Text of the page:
In her backyard in southern Rhode Island, Anni has built a pit kiln out of cement blocks, about 7 ft long and 3 ft high. Over Thanksgiving weekend, she will gather with other potters and they will fire their wares according to ancient techniques. To obtain interesting and unexpected surface treatments, the kiln will be filled with various random items. Sawdust will be layered on the ground, with the pots put on top. Cherry and pine branches, seaweed, and chips of iron, among other materials, will be added to contribute to the spontaneous surface treatments which will ensue. 


What materials does she use?

Anni mainly uses low-firing clay, like red-ware and white stoneware with lots of grog to strengthen the pots. For her classes at Moses Brown, she buys 1,000 lbs of clay at a time. While at RISD, she made clay herself, mixing it with water and temper, and wedging it by hand. She uses bought under- and over-glazes as well.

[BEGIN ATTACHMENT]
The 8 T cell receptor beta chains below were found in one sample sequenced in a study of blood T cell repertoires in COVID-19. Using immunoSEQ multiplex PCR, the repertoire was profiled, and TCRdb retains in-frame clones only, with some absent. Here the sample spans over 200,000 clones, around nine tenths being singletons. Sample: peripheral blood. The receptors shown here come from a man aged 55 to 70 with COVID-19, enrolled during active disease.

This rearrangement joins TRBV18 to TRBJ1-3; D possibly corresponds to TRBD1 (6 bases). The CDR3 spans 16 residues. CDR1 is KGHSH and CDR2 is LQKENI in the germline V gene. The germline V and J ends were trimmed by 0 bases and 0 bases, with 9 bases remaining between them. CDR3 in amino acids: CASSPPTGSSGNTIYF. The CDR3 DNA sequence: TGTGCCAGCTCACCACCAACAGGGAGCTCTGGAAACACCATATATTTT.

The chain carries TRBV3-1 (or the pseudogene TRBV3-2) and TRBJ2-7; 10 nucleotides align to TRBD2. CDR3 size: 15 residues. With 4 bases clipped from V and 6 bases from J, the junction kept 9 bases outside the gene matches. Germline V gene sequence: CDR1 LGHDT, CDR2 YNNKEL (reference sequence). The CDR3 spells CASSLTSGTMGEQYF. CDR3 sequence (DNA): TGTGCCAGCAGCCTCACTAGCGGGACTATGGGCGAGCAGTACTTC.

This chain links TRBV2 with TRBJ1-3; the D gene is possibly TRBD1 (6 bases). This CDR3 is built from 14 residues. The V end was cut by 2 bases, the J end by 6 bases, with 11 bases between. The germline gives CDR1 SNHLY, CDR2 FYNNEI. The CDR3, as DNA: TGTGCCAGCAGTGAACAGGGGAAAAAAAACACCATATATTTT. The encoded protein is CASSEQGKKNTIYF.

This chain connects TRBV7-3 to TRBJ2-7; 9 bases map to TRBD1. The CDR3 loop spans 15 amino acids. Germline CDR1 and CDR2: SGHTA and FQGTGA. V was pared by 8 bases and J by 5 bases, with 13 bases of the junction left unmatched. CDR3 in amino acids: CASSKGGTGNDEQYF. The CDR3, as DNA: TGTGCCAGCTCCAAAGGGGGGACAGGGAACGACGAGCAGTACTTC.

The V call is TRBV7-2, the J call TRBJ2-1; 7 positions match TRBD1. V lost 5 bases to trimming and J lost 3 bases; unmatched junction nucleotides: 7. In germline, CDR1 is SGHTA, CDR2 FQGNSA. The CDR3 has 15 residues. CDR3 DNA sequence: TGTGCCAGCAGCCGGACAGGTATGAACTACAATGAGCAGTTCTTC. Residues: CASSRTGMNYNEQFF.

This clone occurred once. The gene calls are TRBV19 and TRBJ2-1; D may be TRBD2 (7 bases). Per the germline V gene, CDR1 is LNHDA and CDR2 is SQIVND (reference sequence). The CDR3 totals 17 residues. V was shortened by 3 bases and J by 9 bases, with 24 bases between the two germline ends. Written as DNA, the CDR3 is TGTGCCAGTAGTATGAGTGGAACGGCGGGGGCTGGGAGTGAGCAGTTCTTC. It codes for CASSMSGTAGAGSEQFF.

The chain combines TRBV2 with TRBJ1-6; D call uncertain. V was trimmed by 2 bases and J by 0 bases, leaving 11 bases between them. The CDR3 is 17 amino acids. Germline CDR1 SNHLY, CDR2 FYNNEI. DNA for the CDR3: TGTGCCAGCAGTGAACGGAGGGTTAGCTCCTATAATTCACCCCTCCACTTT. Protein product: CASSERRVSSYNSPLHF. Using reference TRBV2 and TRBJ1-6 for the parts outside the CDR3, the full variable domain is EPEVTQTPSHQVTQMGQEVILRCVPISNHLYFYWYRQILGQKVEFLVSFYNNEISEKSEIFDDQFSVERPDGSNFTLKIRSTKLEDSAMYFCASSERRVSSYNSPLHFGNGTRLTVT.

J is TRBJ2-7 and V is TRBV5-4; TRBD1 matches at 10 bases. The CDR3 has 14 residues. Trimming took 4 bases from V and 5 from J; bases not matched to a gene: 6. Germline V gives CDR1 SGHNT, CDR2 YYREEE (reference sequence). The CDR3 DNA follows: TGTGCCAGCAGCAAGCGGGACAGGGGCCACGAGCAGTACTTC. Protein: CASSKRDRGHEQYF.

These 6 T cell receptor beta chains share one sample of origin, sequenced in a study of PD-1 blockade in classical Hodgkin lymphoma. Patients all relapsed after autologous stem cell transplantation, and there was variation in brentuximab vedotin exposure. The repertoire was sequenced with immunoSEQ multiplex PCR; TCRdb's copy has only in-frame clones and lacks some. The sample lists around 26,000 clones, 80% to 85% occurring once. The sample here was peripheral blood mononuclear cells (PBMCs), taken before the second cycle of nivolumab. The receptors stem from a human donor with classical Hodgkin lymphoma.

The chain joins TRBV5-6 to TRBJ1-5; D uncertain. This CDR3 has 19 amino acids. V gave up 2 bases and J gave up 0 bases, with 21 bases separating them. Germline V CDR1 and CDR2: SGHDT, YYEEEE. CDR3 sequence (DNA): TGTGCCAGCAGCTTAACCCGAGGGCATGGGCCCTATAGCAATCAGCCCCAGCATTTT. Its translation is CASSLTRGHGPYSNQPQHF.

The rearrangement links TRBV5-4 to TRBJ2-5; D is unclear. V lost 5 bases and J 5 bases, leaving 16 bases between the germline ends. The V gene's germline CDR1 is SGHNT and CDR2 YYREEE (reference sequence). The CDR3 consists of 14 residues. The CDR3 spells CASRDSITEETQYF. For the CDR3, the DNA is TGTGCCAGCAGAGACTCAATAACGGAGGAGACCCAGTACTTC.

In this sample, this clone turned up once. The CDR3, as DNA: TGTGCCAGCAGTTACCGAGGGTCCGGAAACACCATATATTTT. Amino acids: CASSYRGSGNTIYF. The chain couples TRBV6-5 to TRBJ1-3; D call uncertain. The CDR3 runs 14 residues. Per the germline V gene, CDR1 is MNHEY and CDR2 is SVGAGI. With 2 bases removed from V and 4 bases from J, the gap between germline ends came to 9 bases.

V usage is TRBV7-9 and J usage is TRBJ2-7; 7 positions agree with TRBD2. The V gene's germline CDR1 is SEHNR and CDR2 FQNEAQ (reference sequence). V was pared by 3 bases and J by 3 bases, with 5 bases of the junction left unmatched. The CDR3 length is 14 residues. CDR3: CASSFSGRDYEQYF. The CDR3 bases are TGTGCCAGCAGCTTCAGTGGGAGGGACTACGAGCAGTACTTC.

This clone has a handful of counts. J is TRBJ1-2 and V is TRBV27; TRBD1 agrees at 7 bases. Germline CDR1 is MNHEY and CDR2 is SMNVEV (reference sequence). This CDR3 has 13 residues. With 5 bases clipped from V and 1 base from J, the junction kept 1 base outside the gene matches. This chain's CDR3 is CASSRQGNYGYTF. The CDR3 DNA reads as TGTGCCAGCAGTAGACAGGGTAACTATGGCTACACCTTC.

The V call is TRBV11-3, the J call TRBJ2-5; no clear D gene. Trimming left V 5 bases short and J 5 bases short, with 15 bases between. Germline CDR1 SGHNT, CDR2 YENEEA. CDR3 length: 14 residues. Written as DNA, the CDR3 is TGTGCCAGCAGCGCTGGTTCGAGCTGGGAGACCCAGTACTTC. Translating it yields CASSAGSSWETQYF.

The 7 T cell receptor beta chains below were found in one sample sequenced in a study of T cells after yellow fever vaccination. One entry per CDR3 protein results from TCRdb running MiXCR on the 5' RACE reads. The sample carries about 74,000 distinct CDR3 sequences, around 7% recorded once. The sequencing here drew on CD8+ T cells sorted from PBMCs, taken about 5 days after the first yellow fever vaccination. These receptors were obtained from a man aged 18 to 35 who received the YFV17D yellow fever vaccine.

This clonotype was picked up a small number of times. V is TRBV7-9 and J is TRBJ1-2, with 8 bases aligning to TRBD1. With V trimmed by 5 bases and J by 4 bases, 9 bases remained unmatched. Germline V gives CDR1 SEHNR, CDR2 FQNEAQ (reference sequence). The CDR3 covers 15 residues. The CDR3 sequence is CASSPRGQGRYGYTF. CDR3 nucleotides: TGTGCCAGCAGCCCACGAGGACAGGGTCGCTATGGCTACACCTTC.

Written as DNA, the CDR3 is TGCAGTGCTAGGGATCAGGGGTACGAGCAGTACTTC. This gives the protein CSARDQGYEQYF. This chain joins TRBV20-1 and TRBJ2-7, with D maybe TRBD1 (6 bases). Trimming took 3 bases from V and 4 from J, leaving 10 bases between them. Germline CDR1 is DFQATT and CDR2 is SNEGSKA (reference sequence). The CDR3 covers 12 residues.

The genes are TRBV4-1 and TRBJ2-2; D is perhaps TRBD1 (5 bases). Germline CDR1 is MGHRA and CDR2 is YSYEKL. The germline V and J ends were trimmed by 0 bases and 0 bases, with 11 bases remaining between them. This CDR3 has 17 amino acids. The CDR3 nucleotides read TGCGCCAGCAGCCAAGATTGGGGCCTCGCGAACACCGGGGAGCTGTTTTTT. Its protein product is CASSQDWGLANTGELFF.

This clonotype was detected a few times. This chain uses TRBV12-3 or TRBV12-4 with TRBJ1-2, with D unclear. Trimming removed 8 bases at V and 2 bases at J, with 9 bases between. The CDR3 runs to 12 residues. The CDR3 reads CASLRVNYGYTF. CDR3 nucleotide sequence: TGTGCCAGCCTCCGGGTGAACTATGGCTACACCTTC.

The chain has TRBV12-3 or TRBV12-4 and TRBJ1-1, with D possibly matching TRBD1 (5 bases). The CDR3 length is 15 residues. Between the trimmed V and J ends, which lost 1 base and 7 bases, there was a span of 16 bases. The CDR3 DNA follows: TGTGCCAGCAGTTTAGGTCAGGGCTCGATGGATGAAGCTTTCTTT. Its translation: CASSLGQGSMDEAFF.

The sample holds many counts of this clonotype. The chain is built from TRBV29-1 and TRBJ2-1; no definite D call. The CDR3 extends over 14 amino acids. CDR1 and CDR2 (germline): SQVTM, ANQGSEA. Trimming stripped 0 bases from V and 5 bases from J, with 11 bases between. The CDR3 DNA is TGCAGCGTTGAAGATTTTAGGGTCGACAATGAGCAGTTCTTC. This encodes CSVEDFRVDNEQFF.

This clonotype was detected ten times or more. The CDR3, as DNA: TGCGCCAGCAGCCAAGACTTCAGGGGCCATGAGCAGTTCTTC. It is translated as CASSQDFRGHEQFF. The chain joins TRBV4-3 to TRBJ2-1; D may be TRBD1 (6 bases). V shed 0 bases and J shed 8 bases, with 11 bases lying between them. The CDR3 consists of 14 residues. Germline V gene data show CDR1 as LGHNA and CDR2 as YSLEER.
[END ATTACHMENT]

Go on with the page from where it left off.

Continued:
What building methods does she use?

Just as she does with forms, Anni goes through phases in the construction techniques she uses. She is always bouncing around, to “satisfy her ADD mind.” She alternates between throwing and using her hands, both in making pinch pots or using slabs. Anni also decorates thrown pots by hand with additional cut-out or sculpted designs.


What is her relationship with the wheel?

In the Moses Brown studio, there are eight electric wheels and four kick wheels. At Anni’s home she has one of each. She uses the electric wheel more for larger-scale production, and seems more attached to the kick wheel, where the entire body is involved in the process of making a pot. A few pictures of the Moses Brown ceramics studio can be seen below.

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How did she get into pottery?